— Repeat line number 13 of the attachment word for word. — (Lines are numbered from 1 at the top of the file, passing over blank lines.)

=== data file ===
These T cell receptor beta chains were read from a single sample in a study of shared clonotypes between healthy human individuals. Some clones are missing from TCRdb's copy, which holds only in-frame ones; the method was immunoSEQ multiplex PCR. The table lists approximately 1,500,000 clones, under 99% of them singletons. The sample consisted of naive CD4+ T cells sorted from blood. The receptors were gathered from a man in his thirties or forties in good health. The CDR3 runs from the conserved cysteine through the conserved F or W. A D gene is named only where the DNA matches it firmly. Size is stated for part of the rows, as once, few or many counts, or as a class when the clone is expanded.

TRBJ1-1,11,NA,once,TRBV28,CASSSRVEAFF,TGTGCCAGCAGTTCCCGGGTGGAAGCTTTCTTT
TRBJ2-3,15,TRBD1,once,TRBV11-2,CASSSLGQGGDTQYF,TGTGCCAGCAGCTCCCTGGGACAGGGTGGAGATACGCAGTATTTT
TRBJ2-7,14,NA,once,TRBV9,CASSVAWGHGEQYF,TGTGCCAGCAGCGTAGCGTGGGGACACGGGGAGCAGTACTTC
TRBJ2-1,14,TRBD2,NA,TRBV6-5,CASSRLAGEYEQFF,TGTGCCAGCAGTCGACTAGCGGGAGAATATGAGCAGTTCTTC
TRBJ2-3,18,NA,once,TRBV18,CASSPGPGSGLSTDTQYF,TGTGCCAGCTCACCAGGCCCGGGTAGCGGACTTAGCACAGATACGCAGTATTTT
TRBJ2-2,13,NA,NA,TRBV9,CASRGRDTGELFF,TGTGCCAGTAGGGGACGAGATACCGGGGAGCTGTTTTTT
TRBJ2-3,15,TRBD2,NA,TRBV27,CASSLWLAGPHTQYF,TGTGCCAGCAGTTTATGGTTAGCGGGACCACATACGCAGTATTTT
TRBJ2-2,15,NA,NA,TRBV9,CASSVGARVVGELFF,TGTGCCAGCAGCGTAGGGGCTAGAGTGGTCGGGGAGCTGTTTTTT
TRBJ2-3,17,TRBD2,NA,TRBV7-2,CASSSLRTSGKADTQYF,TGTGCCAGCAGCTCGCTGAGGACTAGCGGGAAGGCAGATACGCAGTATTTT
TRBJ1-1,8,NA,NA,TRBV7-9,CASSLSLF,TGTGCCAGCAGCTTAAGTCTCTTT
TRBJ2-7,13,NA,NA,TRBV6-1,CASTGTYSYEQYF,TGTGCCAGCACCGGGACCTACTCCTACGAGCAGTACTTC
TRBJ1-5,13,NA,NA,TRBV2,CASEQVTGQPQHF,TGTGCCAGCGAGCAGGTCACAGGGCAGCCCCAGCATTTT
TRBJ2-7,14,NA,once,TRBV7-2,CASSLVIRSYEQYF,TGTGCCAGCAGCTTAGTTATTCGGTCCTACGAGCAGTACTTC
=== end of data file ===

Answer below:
TRBJ1-5,13,NA,NA,TRBV2,CASEQVTGQPQHF,TGTGCCAGCGAGCAGGTCACAGGGCAGCCCCAGCATTTT